Abstract To address a critical gap in the social work literature, this article examines the deleterious effects of racial profiling as it pertains to police targeting of male African Americans. The authors use the Trayvon Martin court case to exemplify how racial profiling and black male stigma help perpetuate social inequality and injustice for black men. A racism-centered perspective is examined historically and contemporarily as a theoretical approach to understanding the role that race plays in social injustice through racial profiling. Implications for social work research design and practice aimed at increasing the social work knowledge base on racial profiling are discussed. The authors call for attention and advocacy by major social work organizations in the reduction of black male stigma and racial profiling. The August 2012 shooting of Trayvon Martin and subsequent acquittal of George Zimmerman sent shock waves through America, and once again elevated race and racism as major topics for mass media debates in communities. Trayvon was a 17-year-old black high school student at the time of his shooting. While walking down the street after purchasing a bag of Skittles (candy) and a soft drink from a local convenience store, in a Sanford, Florida, neighborhood, he was pursued by an armed neighborhood watch captain, George Zimmerman. According to police reports, the decision to follow Martin was based on Zimmerman’s notion that Martin was “up to no good.” As a neighborhood watchman, Zimmerman called the local police who advised him to discontinue his pursuit in following Trayvon Martin. Ignoring the instructions from local police, Zimmerman ended up fatally wounding the unarmed Martin and was charged with first degree murder. His acquittal led to local, state, and national protests and became a tipping point in our national dialogue on the racial profiling of black men. Racial profiling is an act of injustice that uses race as the foundation for shaping perceptions and behaviors associated with defining who is and which groups are designated as “criminal” (Moore, 2015). This definitional system can disadvantage individuals from racial and ethnic minority groups, and has been pervasively applied to stigmatize, stereotype, and target young black men (Weatherspoon, 2004). According to U.S. Department of Justice (DOJ) statistics, in 2014 black male adolescents ages 18 to 19 “were more than 10 times likely to be in state or federal prison than whites” (Carson, 2015, p. 15). For all age groups, black male individuals are arrested and have the highest rate of imprisonment in state and federal facilities. This rate is 3.8 to 10.5 times more than the rate for white men and 1.4 to 3.1 times more than the rate for Hispanic men (Carson, 2015). Many contend that a primary factor explaining this precipitous incarceration rate, known as hyperincarceration, is the practice of racial profiling (Moore, 2015). Although racial profiling of young black men has received much attention in the criminal justice and criminology literature, little attention has been devoted to the topic in social work literature, which diminishes social work’s ability to address this problem in several ways. First, the lack of focus leaves the social work community without a sufficient knowledge base needed to develop, evaluate, and apply evidence-based interventions to alleviate and eliminate the social problem of racial profiling. Thus, although much is written on the racial profiling of black men, the literature could be significantly enhanced by infusing the distinctive yet diverse frameworks that guide social work practice. Second, the social work profession misses the opportunity to thoroughly evaluate problems within the criminal justice system in relation to black men and their overrepresentation. Explaining and preventing the disproportionate arrest and conviction rates of black men should be a primary thrust of contemporary social work research and practice. Finally, a focus on racial profiling can help social work professionals rely more heavily on a racism-centered perspective of understanding and reducing the social problems experienced by black people, other marginalized racial and ethnic groups, and specifically black men. This article examines the social problem of racially profiling black men by discussing how racial profiling is defined and measured, how it evolved, the rationale that supports it, the role stigmatization plays in perpetuating the problem, and implications for social work practice and research. A prominent theme undergirding this text is that racism continues to be a significant factor that too often stigmatizes black men as inherent criminals. Furthermore, a racism-centered framework and critical race theory (CRT) are used as conceptual lenses for understanding the salience and impact of racial oppression in the lives of black male individuals. Disproportionality in Racial Profiling Racial profiling has received considerable attention in the mass media and in academic research (Archbold, Dahle, Fangman, Wentz, & Wood, 2013). However, there is ambiguity regarding what constitutes racial profiling. A widely accepted definition states that racial profiling is any police-initiated action that relies on the race, ethnicity, or national origin rather than the behavior of an individual or information that leads the police to a particular individual who has been identified as being, or having been, engaged in criminal activity. (Ramirez, McDevitt, & Farrell, 2000, p. 3) The American Civil Liberties Union (ACLU) (2005) defined racial profiling as the practice of stopping and inspecting people who are passing through public places—such as drivers on public highways, pedestrians, travelers in airports or designated localities such as urban areas—when the reason for the stop is a statistical profile of the detainee’s race or ethnicity. Finally, the DOJ (2003) defined racial profiling as the practice of a law enforcement agent relying, to any degree, on race, ethnicity, or national origin in selecting which individuals to subject to routine investigatory activities, or in deciding on the scope and substance of law enforcement activity following the initial routine investigatory activity. Much of the research on racial profiling uses traffic stops (driving while black) as the primary measurement of this form of profiling. Aggregate data at both the national and the state level have confirmed the existence and prevalence of racial profiling. At the national level, a 2005 study by the U.S. Department of Labor’s Bureau of Justice Statistics found strong evidence of the existence of racial profiling during traffic stops. The report uncovered that “police actions taken during a traffic stop were not uniform across racial and ethnic categories” (Bureau of Justice Statistics, 2007, p. 10). For example, black drivers (4.5 percent) were twice as likely as white drivers (2.1 percent) to be arrested during traffic stops, whereas Hispanic drivers (65 percent) were more likely than white (56.2 percent) or black (55.8 percent) drivers to receive a ticket. In addition, white drivers (9.7 percent) were more likely than Hispanic drivers (5.9 percent) to receive a written warning, and white drivers (18.6 percent) were more likely than black drivers (13.7 percent) to be verbally warned by police. When it came to searching minority motorists after a traffic stop, “Black (9.5%) and Hispanic (8.8%) motorists stopped by police were searched at higher rates than Whites (3.6%)” (Bureau of Justice Statistics, 2007, p. 10). At the state and local levels, numerous studies have confirmed the practice of racial profiling by law enforcement. A report published by the ACLU (2008) regarding racial profiling in Arizona found that during 2006–2007, the state highway patrol was significantly more likely to stop black and Hispanic people than white people on all highways studied. Similarly, Native Americans and people of Middle Eastern descent were more likely to be stopped than white people on nearly all the highways studied. The Arizona Highway Patrol stopped and searched 8.5 percent of black motorists, and 8.3 percent of Hispanic motorists as compared with 2.5 percent of white motorists. However, “contraband was discovered in 3.3% of African American searches and 13.0% of Hispanic searches, as compared to a higher 14.5% for whites” (ACLU, 2008, p. 7). In West Virginia, a study of traffic stops and searches discovered that black motorists were 1.64 times more likely to be stopped than white drivers. Hispanic drivers were 1.48 times more likely to be stopped than white drivers. After the traffic stop, black and Hispanic drivers were more likely than white drivers to be arrested; yet police in West Virginia obtained a significantly higher contraband hit rate for white drivers than minorities (Haas, Turley, & Sterling, 2009). Similarly, a study in the state of Texas by the ACLU (2004) revealed disproportionate traffic stops and searches of black and Hispanic motorists. A report on the state of Maryland found that those searched on the state’s I-95 highway were 45 percent black, 15 percent Hispanic, 30 percent white, and 9 percent other ethnicities (ACLU, 1999). Finally, the Council on Crime and Justice (2003) investigating racial profiling in Minnesota found that African American, Hispanic, and Native American drivers were all stopped and searched more often than white drivers, yet contraband was found more frequently in searches of white drivers’ cars. Rationale and Evolution of Racial Profiling The presupposition that black male youths are violent, aloof, and dangerous is all too often part of the socialization process and cultural narrative in America (Bonilla-Silva, 2006). With the advent and enforcement of civil rights legislation, open and overt forms of racism and bigotry are not publicly tolerated and are, in most cases, met with immediate and public condemnation. Suffice to say that now the United States is said to have transformed to a “color-blind society,” where methods of maintaining “privilege” cannot overtly appear racially constructed (Bonilla-Silva, 2006). “Color blindness is associated with the liberal 1970s ideal of learning not to see race or color in an attempt to eliminate personal prejudices and to promote a level playing field” (Abrams & Moio, 2009, p. 250). However, as CRT theorists explain, color-blindness as a form of equality forgoes the salience of racism as an ordinary occurrence in American society. Notions of color-blindness do not account for the long-standing radicalized stigma and discriminatory practices that are all too commonplace for black America. To illustrate, in March 2016, a 22-year-old interview with a top President Nixon advisor, John Ehrlichman, was released in which he confesses that the initialization of the 1970s War on Drugs was a diversion tactic designed to camouflage the administration’s efforts to attack its two perceived enemies: the radical antiwar left and black people (Baum, 2016). Ehrlichman stated the following during his 1994 interview: We [the Nixon administration] knew we couldn’t make it illegal to be either against the war or blacks, but by getting the public to associate the hippies with marijuana and blacks with heroin, and then criminalizing both heavily, we could disrupt those communities. . . . Did we know we were lying about drugs? Of course we did. (Baum, 2016) The War on Drugs in the 1970s and 1980s contributed significantly to the proliferation of racial profiling in law enforcement. In the early 1970s to combat the illegal drug trade, the Drug Enforcement Agency (DEA) compiled an informal profile of the “typical drug courier.” The profile was based on behavioral characteristics such as the following: Did the person pay for his ticket with cash, did the person depart from a place considered to be the origin of illegal drugs, and so on (Police Executive Research Forum, 2001). Explicitly, the race or ethnicity of the person had very little significance in the profile. However, in the early 1980s, when the crack cocaine market exploded, skin color alone became a major profile component (Fridell, 2008). As a part of the campaign to combat drugs, the DEA implemented Operation Pipeline. The program required DEA agents to train local and state law enforcement personnel around the country to explicitly use race as a basis for highway stops (Drug Reform Coordination Network, 2003). As a result of the training, black and Hispanic individuals became synonymous with the illegal drug trade and blackness became an indicator of criminality, further nurturing the growing stigmatization of black men. Controversy surrounding racial profiling highlights the role of race and racism in the area of social policy (Moore, 2015). A basic assumption from a racism-centered perspective is that a key function of American social policy development and implementation is social control. The policies and practices that emerge from the underlying assumption of social control are understood as having regulatory intentions and results that aim to monitor and change the behavior of those deemed socially deviant or politically threatening (Schiele, 2014). From this viewpoint, social policies are instruments that enforce the cultural norms and mores of dominant groups among those who demonstrate nonconformity. Applying a racism-centered framework to the examination of racial profiling helps to elucidate the institution of law enforcement as a primary avenue through which white racial hegemony is sustained as a form of social control within the United States (Neubeck & Cazenave, 2001). Critical to an understanding of this perspective is the idea that racial regulation is an important focus and thrust of American social policy (Moore, 2015; Schiele, 2014). From this perspective, black male youths are deemed socially deviant and politically threatening and that, if left unchecked, their potential empowerment could upset the stability of the predominantly white power structure in the United States (Blackmon, 2008). Neubeck and Cazenave (2001) contended that when the state becomes racialized it likewise becomes the “political arm of White racial hegemony” (p. 23). From this lens, the state is assumed to protect and promote the political, economic, and cultural interests of white people relative to other racial and ethnic groups. A racism-centered perspective supports the tenets of CRT, which maintains that social and political relations in the United States are augmented by historic and endemic racism. As Abrams and Moio (2009) opined, “Because racism is ordinary and embedded, its structural functions and effect on our ways of thinking are often invisible, particularly to people holding racial privilege” (p. 253). In turn, this “invisibility” “maintains racism.” In reference to racial profiling and the notions of legal justice, in general, proponents of CRT assert that “analysis of the law cannot be neutral and objective and stresses that recognition of and voices from standpoint and race consciousness are essential to radical racial reform” (Abrams & Moio, 2009, p. 250). Black Male Stigma Stigmatization has played a major role in the racial profiling of black men. The stigmatization of black men in America as violent and dangerous, indolent, nonachieving, and criminal has created a context in which many black men, particularly those of low-income status, are viewed as suspicious in a variety of social encounters (Bonilla-Silva, 2006; Wilson, 2012). As a form of social identity, stigma is socially constructed and has been referred to as a virtual social identity whereby one is viewed as deviant, flawed, and having an attribute that deeply discredits the individual. As such, individuals must overcome these attributes to be socially accepted. Black male stigma is a product of implicit racial bias, which is the act of consciously rejecting discrimination and stereotypes while holding unconscious negative associations about other people (Lee, 2014). Given the narrative of color-blindness, many people do not see their views about race as discriminatory or as erroneous assumptions (Bonilla-Silva, 2006; Lee, 2014). To support negative assumptions about black men, people often form opinions based on their ongoing negative portrayal in the American media, where young black men are a target of fear, anger, stereotyping, misunderstanding, and rejection (Losen, 2011; Oliver, 2003). Implicit racial bias related to black male stigma is further promoted by the selective boosting of a host of social science statistics as evidence of black indolence—particularly those surrounding family structure (Abrams & Moio, 2009). However, the general catalyst producing the plight of many urban black communities today started in the 1970s with deindustrialization, white flight, geographic redlining, and divestment in urban communities; this created structural inequalities and the resulting high unemployment and underemployment for black men that continues today (Lipsitz, 2011; Wilson, 2012). Over 50 percent of black male individuals of working age are unemployed in urban dwellings, and over 50 percent of black adolescents are unemployed; many more attend failing public schools that have become part of the school-to-prison pipeline (Losen, 2011). At present, the socialization experience of far too many black male youths is fraught with pervasive poverty and a poor educational experience, leading to reduced opportunities and life in the bottom tier of the socioeconomic ladder (Lipsitz, 2011; Losen, 2011; Wilson, 2012). The clear and present danger of black male stigmatization in America is its day-to-day functioning as an ingrained narrative in the psyche of America (Akbar, 1996). Black male stigma was well at play in the Trayvon Martin narrative, as witnessed by the characterization of Martin by the legal defense team during the trail (Lee, 2014). The presuppositions were set long before his encounter with George Zimmerman. Suspiciously pursued and armed with the sidewalk (a piece of concrete was literally brought into the courtroom by the defense attorney during the trial), Martin was transformed by the embodiment of black male stigma—based on his very existence—from the extended rights of his American citizenship, in simply walking down the street, to a hood-wearing attacker who lashed out and assaulted citizen George Zimmerman. According to the narrative, Zimmerman had the right to stand his ground with a concealed weapon and the legal right to probe, even after a request by law enforcement to discontinue his pursuit of Martin. At the outset of the trial, race was disavowed as the judge declared that “she intended to run a colorblind trial and did not want either side to call attention to race” (Lee, 2014, p. 9). Consequently, in playing fast and loose with a myriad of negative stereotypes, a local jury, and a national audience, the defense attorney depicted the 17-year-old 158-pound Trayvon Martin as “a violent gangbanger” on the attack, while casting the 200-pound Zimmerman simultaneously as “both victim and protector of the unruly street” (Williams, 2013, p. 21). Clearly, the rub on injustice is not only the not-guilty verdict rendered in the George Zimmerman trial, but the fact that Trayvon Martin was at once classified as a criminal by default, even as he was the victim of unnecessary and lethal violence. According to legal scholar and activist Patricia Williams, the attempt was to “resurrect” Trayvon Martin during the trial “as the active principal in his own death” (Williams, 2013, p. 18). Implications for Social Work Practice Any approach to social work practice with black families experiencing racial profiling must consist of an awareness of the general differences in perceptions between white Americans and black Americans on the very notion of profiling based on race. For example, a 1999 national Gallup poll revealed that 42 percent of black Americans as compared with 6 percent of European Americans “reported having been stopped by police on the basis of skin color” (Glaser, 2006, p. 396). The Zimmerman verdict of not guilty produced similar results. A July 2013 study by the Pew Research Center (PRC) revealed a nearly even 39 percent satisfied and 42 percent dissatisfied opinion on the verdict by white Americans. However, black Americans significantly differed in their reaction to the case and its meaning, with only 5 percent satisfied and an overwhelming 86 percent dissatisfied with “Zimmerman’s acquittal in the death of Trayvon Martin” (Dimock & Doherty, 2013, p. 1). Only 28 percent of white people surveyed viewed the case as an important issue about race, whereas 78 percent of black people viewed the case as an important issue about race. The 1999 Gallup poll and the July 2013 PRC study provide examples of differing perspectives on the salience of racial profiling between white and black Americans. These data further indicate the need for greater public awareness and education on the implications and seriousness that racial profiling inflicts on minority populations. As a response, and based on knowledge of structural inequalities that underlie the plight of many minority communities, institutions that espouse social justice should generate public awareness and attention concerning the reality and impact of racialized practices on minority populations. “Racial profiling, workplace discrimination, health disparity, and daily exposure to microaggressions are factors that affect the emotional well-being of [many] African American men” (Aymer, 2012, p. 20). Continued emphasis should be placed on the need to consider a racism-centered perspective as important to addressing the issue of racial profiling with black male clients. A race-centered perspective provides a more in-depth focus on the role that race plays in social inequality and injustice, and “helps explain why people of color have disproportionately experienced injustices” (Schiele, 2014, p. 126). Take for example the DOJ Civil Rights Division report released in March 2015, generated in the aftermath of the killing of an unarmed black man, Michael Brown, by Ferguson, Missouri, police officer Darren Wilson in August 2014. The report noted that the city of Ferguson disproportionately ticketed and arrested black people and gave them more citations when stopped compared with white people. As stated within the report, “city and police leadership pressure officers to write citations, independent of any public safety need, and rely on citation productivity to fund the City budget” (DOJ Civil Rights Division, 2015, p. 10). Furthermore, the report cites that these discriminatory practices created years of racial animosity between the police and the black community. What social workers should know is that given such experiences, many black men are reluctant to engage in intervention with practitioners who cannot identify with their experiences; therefore, they are less likely to engage in clinical intervention (Aymer, 2010). “Stigma, fear, and distrust are additional barriers that prevent Black men from availing themselves of therapeutic services” (Aymer, 2010, p. 20). The social and psychological deprivation that many black men experience based on profiling and other poor interactions with law enforcement breeds a sense of distrust, making the establishment of rapport difficult—particularly in working with clinicians who do not acknowledge their experiences (Pager, Western, & Sugie, 2009). When black male clients feel marginalized, it presents a challenge to clinicians who must understand and be sensitive to their needs. Although no panacea, Aymer (2010) suggested the need for clinicians of the same ethnic background to work with black male clients who have experienced racial profiling. However, a lack of research by the profession in this area leaves most social work practitioners at a disadvantage when working with black male clients who experience racial profiling and other discriminatory practices. As such, Aymer (2012) warned against the assumption that those from the same cultural group will naturally foster an intraracial therapeutic relationship, and called for an examination of the complexities among class, gender, and race as important elements in therapy to consider between a black male client and a black clinician. Implications for clinical practice with black male clients who experience the challenge of racial profiling are important to consider. First, acknowledging that racial profiling is a clear and present occurrence is important, and that those who experience such an occurrence may experience psychological trauma and other complications. As part of the biopsychosocial assessment process, social work practitioners working with black male clients should have a critical perspective that focuses on the intersection among power, unintended racial bias, “the centrality of race and racism and their intersection with other forms of subordination” (Hernández, 2016, p. 170). A basic tenet of CRT is the “insight that racism is normal, not aberrant, in American society” (Hernández, 2016, p. 169). Thus, clinicians working with black male clients must gain a sense of their lived experience in operating in a society where stigma and implicit bias are commonplace. From a CRT perspective, “the problem is that ignoring racial difference can actually exacerbate the effects of implicit racial bias” (Lee, 2014). Therefore, in the clinical setting, acknowledging that the notion of color-blindness is often to the disadvantage of black male clients may garner greater client rapport and cooperation. The use of relationship, a known factor in therapeutic practice with black clients (Whaley, 2001), is enhanced when practitioners acknowledge the lived experience of black male clients. As a way of engaging in social justice work, social work education programs and universities can work with local agencies and organizations within communities that have histories of racial profiling and poor relationships with local law enforcement personnel. A host of projects are now underway. For example, following the Ferguson Police Department Report by the DOJ Civil Rights Division (2015) citing widespread discrimination in policing tactics, the Clock Tower Accords project was conceptualized and launched as a community outreach project by Saint Louis University (SLU). University stakeholders including trustees, administration, faculty, staff and student organizations, local government, and civic organizations all played a part in the planning and development of the project. Several working groups were developed to plan and tackle local community and neighborhood concerns such as community economic empowerment; recruitment and retention of students of color within the university; and the planning of a national conference on race, poverty, and inequality. SLU has invested in the Clock Tower Accords as a method of progressively addressing issues of diversity, inclusion, race, poverty, and community and university relations. In another example—and developing out of the spirit of the Black Lives Matter movement—the Race, Equity, Accountability, and Leadership (REAL) project was launched in Austin, Texas, by a group of local social work activists. In September 2016, this group of young social work professionals successfully petitioned the National Association of Social Workers (NASW) Texas chapter to form an equity committee. The goal of this committee is to spread training and education to local social work professionals through Undoing Racism workshops, as formed by the People’s Institute of New York City. Currently, REAL is planning Undoing Racism workshops in collaboration with local universities, recruiting social work professionals and others who are committed to undoing racism; in addition, they are coordinating a regional think tank dedicated to this project. Implications for Social Work Research The dearth of research by the social work profession regarding the impact of racial profiling on minorities is further complicated by a lack of theoretical approaches to understanding the plight of young black men who feel a sense of social marginalization (Aymer, 2012). According to Bernard and Ritti (1990), research that is not guided with theory has the potential to be sloppy, may fail to include crucial variables, can be misleading, and can lead to meaningless conclusions. Based on this analysis, social work researchers have to invest their intellectual capital in establishing solid frameworks that facilitate understanding of the plight of young black men, particularly those in urban settings. Because “negative social constructs regarding Black males are ubiquitous to American life” (Love, 2014, p. 294), the development or application of unbiased theoretical approaches, and their refinement through scientific rigor, is of high importance. Black male stigma not only creates a hostile social environment for many black men, it likewise facilitates a hostile conceptual environment that often taints research objectivity (Love, 2014). Outside of past research on black families by social work scholars, the challenge of unpacking and understanding the effects of structural inequalities and their impact on black male development, socialization, and opportunities has received scant attention in recent years by social work scholars (Aymer, 2010, 2012). Greater attention in the form of qualitative and quantitative studies is needed. Given the unique attributes of the black male experience, the development of theoretical approaches in crafting a framework derived from evidence-based findings within social science research literature is a starting point. As an applied practice profession, social work should be at the forefront of research and critical engagement in attempts to better understand the long-standing challenges that many black men experience in society, and how these challenges affect the therapeutic process. Case studies, single-subject designs, mixed methods, and other types of approaches to research methodology using a racism-centered perspective and CRT can facilitate understanding. Each of these designs produces a narrative as part of the analysis. In particular, single-subject designs can be instrumental in building clinical expertise; findings from clinical practice can be studied as a component of professional development and further documented through publications within peer-reviewed journals and other publication outlets. Thus, a central challenge for research and advocacy on the issue of racial profiling is for the social work profession to generate meaningful attention within the practice domain on the increasing concern and the social and economic cost that racial profiling has on black men compared with other groups. There are ongoing examples of approaches to advocacy for ameliorating racial profiling as a practice. For example, in 2015 the Schott Foundation for Public Education produced a 50-state report on the status of public education and the black male population to draw attention to the plight of black men and their educational outcomes. Finally, professional social work organizations such as the Council on Social Work Education (CSWE), NASW, the Society for Social Work and Research, the National Association for Deans and Directors, and others should all call for an end to racial profiling and the War on Drugs as a paramount social justice issue. There is enough evidence to support the abandonment of harmful practices such as racial profiling. To illustrate, the DOJ’s (2015),Investigation of the Ferguson Police Department report determined that the practice of racial profiling has resulted in deep distrust between the African American community and local police. “Ferguson’s own data establish clear racial disparities that adversely impact African Americans” (DOJ Civil Rights Division, 2015, p. 2). Furthermore, studies demonstrate that racial profiling does not reduce crime (Glaser, 2006); it serves as a form of systematic discrimination, reduces employment opportunities for black men, creates stress among family members, and causes tension and distrust between local law enforcement and African American community residents (Fridell, 2008; Henderson & Lawson, 2011; Jones-Brown, Jaspreet, & Trone, 2010; Pager et al., 2009; Weatherspoon, 2004). Although the practice of racial profiling has been found to be unlawful by state courts, and federal legislation has been introduced to make a national law prohibiting the practice, it continues, and many black men are subject to racial profiling regardless of income, class, or status (Henderson & Lawson, 2011; Jones-Brown et al., 2010). As a social justice issue, it is imperative that the social work profession becomes more involved in facilitating the elimination of black male stigma and racial profiling. One possible vehicle is the use of the Grand Challenges Initiative developed by the American Academy of Social Work and Social Welfare. Launched in January 2016, this undertaking entails the development of innovative, groundbreaking initiatives aimed at championing progress on social problems with accompanying social science evidence that the problems can be reduced. Significant progress on projects should be made within an approximate 10-year period. The category of achieving equal opportunity and justice provides an avenue for social work scholars and organizations to use existing evidence-based methods to tackle the problem of racial bias and racial profiling. An example of existing evidence in this area is documented within research findings by the Office of Justice Programs, through the publication of the text Multicultural Law Enforcement: Strategies for Peacekeeping in a Diverse Society (Shusta, Levine, Wong, & Harris, 2002). This book provides information on a host of community policing challenges within multicultural communities. Many of the strategies cited within the text are uniquely suited for the social work knowledge base and skill set. Strategies include responding to community demographic diversity with changes in the ethnic and racial makeup and cultural background of law enforcement agencies; the need for increased numbers of women and homosexual police officers; the need for flexible policing leadership styles; and successfully addressing the challenge of recruitment, retention, and promotion of a diverse community police force. In collaboration with local and state law enforcement, taking on community policing challenges through the design and implementation of grand challenge initiatives and local projects can help reduce associated stigma and bias found in community policing, and the pernicious impact of racial profiling. NASW state and local chapters can be instrumental in partnering with social work programs at research universities and with faith-based organizations within black communities in support of existing efforts and the development of new projects aimed at reducing racial profiling; this should include collaboration with CSWE and its policy advocacy efforts. The social work profession can galvanize social welfare organizations and policymakers in a concerted effort to end the scourge of racial profiling through local and national projects. Conclusion The killing of Trayvon Martin as an unarmed black youth is one of many recent high-profile cases in which questions of social justice are central to the analysis. As stewards of social justice, social workers should be highly concerned about racial profiling and its impacts on the lived experience of minority populations. Yet there is little in the way of scholarship that derives theoretical pursuits addressing the impact of racial profiling for the social work profession. Both practitioners and researchers should be concerned and work to rectify this situation. Black men, especially young black men, experience much of the brunt of the social problems that concern social work professional practice; yet they garner little attention. It will take a sustained effort based on research and practice advocacy to reduce the social injustice, marginalization, and problematic outcomes that this group experiences. Such efforts should include the identification of evidence-based methods and the development of new knowledge facilitated by public policy, clinical practice, client empowerment, and future research. References Abrams, J. A., & Moio, L. S. ( 2009). Critical race theory and the cultural competence dilemma in social work education. Journal of Social Work Education, 45, 245– 259. 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Social Work – Oxford University Press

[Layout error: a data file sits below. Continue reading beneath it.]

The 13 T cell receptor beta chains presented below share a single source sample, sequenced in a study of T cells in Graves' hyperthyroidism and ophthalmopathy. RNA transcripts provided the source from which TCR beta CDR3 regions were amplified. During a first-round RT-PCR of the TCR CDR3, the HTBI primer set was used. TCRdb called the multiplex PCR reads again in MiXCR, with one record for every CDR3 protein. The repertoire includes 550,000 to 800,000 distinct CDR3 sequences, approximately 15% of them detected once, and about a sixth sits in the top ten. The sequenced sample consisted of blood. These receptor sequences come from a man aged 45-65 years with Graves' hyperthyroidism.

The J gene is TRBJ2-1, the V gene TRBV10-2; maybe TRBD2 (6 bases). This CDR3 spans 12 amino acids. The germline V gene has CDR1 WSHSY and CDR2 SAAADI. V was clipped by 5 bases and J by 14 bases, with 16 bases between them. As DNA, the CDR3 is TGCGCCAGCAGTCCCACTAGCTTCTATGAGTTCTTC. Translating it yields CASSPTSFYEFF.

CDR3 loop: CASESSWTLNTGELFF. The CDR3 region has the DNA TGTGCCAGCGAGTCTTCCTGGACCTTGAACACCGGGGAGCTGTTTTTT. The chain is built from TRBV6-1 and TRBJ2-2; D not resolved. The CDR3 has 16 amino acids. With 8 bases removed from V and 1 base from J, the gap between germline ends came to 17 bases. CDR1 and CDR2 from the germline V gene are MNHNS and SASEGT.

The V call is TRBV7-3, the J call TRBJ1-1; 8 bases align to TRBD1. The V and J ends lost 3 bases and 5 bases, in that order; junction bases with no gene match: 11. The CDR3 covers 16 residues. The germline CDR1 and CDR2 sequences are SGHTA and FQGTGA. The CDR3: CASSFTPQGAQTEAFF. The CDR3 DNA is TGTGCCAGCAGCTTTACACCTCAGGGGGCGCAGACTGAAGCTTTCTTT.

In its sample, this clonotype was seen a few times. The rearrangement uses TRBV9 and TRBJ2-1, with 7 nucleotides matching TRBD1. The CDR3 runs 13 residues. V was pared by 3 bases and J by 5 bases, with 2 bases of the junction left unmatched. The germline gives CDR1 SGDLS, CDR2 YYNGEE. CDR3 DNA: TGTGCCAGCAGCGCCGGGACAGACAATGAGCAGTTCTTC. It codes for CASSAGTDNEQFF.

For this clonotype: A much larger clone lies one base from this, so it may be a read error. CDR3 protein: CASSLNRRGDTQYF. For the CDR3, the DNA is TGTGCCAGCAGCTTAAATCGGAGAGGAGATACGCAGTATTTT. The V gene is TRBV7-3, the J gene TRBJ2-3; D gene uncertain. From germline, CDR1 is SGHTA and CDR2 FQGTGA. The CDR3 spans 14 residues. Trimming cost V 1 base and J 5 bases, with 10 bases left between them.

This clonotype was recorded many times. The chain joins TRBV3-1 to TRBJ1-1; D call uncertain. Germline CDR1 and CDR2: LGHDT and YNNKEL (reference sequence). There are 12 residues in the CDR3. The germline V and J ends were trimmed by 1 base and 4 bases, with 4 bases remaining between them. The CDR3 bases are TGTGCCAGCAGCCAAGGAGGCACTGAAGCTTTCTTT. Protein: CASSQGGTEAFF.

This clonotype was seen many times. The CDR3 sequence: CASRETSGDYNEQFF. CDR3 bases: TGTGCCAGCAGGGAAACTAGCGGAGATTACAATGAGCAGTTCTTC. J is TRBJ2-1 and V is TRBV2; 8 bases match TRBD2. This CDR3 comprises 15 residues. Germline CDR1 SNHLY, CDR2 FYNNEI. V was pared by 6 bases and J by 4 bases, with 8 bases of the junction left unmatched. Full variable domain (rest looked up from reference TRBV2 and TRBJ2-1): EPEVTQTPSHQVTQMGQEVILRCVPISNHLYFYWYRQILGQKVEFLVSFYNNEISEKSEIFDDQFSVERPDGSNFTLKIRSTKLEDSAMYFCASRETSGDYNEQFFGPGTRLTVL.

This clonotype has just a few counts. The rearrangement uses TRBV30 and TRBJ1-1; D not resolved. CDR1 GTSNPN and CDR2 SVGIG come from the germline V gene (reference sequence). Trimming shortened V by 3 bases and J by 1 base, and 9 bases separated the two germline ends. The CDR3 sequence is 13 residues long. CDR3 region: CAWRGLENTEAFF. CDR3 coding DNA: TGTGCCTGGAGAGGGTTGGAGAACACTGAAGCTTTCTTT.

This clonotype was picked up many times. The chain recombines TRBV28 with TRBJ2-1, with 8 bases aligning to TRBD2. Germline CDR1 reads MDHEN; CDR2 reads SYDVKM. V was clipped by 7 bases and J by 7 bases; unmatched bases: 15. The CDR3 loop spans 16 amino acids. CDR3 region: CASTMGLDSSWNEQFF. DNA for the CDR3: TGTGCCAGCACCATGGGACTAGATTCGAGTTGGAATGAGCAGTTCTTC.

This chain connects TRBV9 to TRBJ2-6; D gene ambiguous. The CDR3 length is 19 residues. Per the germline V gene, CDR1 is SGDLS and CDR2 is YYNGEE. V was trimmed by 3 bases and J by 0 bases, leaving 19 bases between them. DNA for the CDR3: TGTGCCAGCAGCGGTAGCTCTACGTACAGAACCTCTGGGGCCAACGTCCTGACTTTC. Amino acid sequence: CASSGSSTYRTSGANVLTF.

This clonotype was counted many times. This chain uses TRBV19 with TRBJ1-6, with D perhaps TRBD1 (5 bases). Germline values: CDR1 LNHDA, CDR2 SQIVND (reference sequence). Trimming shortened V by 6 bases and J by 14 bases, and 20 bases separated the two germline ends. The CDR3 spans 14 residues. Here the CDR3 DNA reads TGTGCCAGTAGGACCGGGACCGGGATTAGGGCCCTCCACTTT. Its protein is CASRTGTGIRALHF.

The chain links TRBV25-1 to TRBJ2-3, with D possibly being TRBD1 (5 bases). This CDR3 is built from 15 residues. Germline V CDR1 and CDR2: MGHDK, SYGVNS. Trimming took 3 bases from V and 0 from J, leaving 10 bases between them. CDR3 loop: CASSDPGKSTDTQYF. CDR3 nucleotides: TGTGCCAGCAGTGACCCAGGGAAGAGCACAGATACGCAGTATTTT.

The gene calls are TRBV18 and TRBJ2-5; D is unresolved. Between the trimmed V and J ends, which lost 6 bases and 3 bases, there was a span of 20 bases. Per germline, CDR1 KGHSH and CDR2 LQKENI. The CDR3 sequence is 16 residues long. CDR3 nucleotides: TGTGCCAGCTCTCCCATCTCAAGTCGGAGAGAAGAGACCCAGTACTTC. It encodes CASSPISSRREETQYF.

Published: Jan 1, 2018